Cutaneous tuberculosis (CTB) is caused by M tuberculosis, Mycobacterium bovis, and the Bacillus Calmette–Guérin (BCG) vaccine. It is exceedingly rare, only occurring in 1%-2% of extrapulmonary TB cases. CTB is more common in children, pregnant individuals, and HIV-infected persons. Cutaneous manifestations of TB can be subclassified into 4 categories.
Exogenous Sources: Primary inoculation TB occurs at sites of trauma, abrasions, or wounds or at mucous membranes.
- In patients with no immunity against TB, a scab or chancre forms at the wound site and can be associated with regional lymphadenopathy after several weeks. Lymph nodes can eventually suppurate, abscesses can form, and fever and pain can develop.
- In previously sensitized individuals, primary inoculation can lead to tuberculosis verrucosa cutis (warty tuberculosis) and is not usually associated with systemic symptoms.
- Scrofuloderma results from involvement of skin overlying a contiguous TB focus, usually a lymph node, bone, joint, or lacrimal gland. It is the most common form of CTB in children.
- Orificial TB is a rare mucosal autoinoculation TB from pulmonary, genitourinary, or intestinal disease shedding organisms that seed the adjacent orifices.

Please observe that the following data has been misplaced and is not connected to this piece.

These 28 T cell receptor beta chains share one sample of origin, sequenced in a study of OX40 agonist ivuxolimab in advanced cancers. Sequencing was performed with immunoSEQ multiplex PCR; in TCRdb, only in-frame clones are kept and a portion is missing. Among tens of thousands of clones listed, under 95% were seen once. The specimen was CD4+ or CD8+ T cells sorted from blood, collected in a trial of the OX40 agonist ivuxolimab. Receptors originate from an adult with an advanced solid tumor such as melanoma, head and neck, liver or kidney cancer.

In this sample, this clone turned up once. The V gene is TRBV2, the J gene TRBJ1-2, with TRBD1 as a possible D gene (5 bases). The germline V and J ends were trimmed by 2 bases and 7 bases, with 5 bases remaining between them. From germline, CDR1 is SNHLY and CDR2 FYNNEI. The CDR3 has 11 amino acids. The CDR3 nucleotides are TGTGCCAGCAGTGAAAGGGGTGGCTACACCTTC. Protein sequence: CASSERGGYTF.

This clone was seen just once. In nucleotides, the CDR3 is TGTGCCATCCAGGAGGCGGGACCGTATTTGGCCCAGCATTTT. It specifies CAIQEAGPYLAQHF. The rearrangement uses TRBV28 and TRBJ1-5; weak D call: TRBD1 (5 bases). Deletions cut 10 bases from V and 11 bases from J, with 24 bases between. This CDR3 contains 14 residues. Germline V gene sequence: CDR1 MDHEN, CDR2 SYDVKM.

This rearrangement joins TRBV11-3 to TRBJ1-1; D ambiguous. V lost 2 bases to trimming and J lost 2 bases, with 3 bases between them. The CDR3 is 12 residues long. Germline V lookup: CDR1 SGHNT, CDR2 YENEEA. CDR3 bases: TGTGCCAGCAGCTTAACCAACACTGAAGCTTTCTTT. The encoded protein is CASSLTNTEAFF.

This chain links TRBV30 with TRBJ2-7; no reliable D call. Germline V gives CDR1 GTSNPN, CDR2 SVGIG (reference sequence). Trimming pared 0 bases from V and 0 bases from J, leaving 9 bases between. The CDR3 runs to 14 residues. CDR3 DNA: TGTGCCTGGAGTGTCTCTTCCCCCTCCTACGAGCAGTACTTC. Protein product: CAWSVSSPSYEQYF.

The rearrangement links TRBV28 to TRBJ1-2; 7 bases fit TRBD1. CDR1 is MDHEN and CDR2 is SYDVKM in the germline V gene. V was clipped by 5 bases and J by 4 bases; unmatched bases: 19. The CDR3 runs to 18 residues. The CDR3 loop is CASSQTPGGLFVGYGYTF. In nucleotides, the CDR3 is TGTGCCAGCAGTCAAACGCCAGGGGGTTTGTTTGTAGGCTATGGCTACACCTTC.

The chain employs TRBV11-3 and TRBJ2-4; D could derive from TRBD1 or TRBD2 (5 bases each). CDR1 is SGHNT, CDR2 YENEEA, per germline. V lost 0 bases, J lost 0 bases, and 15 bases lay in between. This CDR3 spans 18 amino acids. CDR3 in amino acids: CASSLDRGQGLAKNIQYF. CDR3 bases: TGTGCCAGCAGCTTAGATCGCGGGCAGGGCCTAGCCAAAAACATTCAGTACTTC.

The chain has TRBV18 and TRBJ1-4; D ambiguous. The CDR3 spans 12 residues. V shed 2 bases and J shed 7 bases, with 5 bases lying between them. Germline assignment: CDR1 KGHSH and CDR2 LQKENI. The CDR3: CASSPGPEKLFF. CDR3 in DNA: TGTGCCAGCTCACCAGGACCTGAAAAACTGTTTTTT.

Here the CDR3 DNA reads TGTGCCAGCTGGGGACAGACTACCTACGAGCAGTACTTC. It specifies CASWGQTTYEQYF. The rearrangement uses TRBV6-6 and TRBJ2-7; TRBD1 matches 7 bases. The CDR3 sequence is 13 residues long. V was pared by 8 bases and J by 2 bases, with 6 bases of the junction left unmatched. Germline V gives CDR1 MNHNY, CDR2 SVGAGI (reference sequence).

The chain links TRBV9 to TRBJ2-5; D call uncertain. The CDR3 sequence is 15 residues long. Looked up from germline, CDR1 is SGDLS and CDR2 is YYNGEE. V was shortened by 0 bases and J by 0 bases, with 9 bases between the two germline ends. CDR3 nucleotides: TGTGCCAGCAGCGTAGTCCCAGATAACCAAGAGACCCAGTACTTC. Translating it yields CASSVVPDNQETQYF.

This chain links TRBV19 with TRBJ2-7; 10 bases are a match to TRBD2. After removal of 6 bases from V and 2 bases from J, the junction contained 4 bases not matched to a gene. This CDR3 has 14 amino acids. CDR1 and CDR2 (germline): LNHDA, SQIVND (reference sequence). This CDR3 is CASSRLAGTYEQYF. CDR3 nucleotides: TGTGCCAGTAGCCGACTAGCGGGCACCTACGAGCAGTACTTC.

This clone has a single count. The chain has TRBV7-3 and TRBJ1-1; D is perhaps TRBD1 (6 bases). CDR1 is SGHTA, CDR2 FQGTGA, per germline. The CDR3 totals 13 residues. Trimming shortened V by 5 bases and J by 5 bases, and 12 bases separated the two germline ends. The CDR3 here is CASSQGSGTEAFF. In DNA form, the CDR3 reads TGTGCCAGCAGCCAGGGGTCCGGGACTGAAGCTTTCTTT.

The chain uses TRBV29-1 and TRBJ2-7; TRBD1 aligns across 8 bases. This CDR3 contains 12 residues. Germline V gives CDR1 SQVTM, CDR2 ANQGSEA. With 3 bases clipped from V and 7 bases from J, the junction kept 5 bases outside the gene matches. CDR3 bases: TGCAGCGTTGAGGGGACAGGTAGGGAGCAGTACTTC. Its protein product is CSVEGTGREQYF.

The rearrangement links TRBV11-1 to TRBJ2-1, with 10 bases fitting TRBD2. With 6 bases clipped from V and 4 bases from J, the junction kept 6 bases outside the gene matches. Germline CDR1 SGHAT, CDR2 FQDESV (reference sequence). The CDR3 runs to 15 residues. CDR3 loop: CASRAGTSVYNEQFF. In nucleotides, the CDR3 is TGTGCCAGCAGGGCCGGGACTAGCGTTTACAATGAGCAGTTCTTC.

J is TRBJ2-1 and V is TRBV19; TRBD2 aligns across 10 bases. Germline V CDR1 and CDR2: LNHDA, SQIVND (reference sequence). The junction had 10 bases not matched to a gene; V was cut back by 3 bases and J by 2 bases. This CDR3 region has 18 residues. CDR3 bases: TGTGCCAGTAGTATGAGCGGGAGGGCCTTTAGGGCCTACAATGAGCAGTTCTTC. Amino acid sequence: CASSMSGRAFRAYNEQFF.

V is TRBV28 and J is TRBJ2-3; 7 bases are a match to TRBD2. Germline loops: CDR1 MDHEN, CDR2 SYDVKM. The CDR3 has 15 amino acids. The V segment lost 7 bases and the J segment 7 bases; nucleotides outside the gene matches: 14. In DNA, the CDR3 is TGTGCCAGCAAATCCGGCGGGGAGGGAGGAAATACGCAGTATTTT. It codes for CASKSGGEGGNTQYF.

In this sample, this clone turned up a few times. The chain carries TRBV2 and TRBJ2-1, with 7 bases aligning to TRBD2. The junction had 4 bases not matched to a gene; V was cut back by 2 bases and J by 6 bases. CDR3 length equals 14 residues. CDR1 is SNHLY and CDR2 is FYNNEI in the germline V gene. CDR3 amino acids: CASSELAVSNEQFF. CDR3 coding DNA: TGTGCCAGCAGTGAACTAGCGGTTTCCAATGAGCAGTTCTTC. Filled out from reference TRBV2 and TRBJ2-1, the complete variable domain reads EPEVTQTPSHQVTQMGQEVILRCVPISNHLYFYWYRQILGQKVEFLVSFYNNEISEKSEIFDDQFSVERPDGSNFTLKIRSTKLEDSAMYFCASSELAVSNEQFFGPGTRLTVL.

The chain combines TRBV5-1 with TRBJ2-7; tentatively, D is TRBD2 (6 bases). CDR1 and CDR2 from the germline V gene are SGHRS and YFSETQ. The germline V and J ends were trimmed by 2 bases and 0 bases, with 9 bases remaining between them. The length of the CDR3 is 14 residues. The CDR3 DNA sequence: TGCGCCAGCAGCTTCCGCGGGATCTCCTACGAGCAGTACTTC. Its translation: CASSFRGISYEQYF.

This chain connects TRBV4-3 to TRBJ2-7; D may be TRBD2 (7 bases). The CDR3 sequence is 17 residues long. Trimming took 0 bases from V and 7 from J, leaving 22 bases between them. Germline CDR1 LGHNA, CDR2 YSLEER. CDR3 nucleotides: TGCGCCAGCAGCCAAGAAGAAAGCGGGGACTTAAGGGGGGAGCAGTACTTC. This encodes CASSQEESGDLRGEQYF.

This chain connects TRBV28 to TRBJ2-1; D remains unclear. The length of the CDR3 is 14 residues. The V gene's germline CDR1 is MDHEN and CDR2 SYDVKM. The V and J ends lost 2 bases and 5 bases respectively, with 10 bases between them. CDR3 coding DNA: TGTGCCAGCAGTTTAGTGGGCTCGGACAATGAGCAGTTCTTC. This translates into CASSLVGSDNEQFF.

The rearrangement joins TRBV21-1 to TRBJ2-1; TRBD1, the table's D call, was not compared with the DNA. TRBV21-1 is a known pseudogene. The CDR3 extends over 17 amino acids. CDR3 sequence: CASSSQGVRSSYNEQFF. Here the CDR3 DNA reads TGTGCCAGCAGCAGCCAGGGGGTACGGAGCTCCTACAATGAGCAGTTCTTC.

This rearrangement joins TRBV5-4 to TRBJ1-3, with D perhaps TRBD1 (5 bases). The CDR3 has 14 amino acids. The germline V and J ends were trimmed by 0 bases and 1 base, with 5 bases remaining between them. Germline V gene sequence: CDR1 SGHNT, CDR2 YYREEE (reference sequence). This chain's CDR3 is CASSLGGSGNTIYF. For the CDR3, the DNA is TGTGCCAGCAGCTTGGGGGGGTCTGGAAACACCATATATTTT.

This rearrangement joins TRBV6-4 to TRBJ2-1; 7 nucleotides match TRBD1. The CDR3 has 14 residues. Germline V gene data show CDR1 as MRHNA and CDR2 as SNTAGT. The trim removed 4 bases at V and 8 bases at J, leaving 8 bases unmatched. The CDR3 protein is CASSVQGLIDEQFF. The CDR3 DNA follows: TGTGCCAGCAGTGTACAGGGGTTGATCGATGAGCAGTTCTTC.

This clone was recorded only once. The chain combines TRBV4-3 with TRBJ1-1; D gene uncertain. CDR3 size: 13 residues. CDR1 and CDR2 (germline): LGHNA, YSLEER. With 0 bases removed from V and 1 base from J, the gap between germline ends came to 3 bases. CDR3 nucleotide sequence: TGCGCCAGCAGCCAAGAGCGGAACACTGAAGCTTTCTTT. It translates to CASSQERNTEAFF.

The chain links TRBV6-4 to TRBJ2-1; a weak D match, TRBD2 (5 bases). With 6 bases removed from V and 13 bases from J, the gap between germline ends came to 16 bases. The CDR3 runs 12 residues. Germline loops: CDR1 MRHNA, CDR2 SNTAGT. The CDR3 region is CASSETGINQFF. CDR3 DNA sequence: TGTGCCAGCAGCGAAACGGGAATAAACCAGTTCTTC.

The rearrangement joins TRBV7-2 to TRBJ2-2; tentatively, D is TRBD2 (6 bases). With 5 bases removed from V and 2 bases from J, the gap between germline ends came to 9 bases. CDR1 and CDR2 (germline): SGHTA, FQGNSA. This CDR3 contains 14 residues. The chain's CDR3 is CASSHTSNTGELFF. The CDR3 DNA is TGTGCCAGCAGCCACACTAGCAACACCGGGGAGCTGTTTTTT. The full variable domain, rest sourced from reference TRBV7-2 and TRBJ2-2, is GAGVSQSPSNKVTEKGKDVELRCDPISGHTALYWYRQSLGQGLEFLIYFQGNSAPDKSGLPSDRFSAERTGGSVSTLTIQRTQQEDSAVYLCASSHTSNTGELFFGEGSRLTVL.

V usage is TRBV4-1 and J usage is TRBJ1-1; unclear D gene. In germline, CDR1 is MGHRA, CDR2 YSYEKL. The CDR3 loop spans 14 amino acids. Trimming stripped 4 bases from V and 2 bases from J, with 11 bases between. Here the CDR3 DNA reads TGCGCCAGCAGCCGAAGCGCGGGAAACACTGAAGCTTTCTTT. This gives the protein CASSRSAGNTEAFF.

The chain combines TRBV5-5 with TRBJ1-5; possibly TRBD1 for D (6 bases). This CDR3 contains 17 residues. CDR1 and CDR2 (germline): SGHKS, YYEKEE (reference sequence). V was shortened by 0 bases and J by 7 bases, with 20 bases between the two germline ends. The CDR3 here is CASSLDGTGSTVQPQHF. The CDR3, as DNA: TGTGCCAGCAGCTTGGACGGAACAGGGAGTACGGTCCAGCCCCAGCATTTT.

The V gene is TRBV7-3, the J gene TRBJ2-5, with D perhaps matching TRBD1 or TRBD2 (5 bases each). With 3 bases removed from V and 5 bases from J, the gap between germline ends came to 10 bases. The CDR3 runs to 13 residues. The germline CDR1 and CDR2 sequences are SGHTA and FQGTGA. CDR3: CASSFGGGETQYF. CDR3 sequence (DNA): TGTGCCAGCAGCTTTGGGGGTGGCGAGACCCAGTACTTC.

- Lupus vulgaris results from hematogenous spread and is a progressive form of CTB seen in individuals with prior sensitivity and low immunity.
- Tuberculous gumma (metastatic tuberculous abscess) is a rare form of hematogenous TB.
- Acute miliary TB is a rare but life-threatening form of hematogenous TB seen in patients with low immunity.
- Micropapular (lichen scrofulosorum)
- Papular (papulonecrotic tuberculid)
- Nodular (erythema induratum). Erythema nodosum can be also seen in pulmonary TB. Lesions are typically asymptomatic but may be painful. Localized adenopathy may occur.
All forms of CTB including tuberculids require systemic treatment. Without treatment, lesions can persist for months to years. The prognosis of miliary TB is often poor.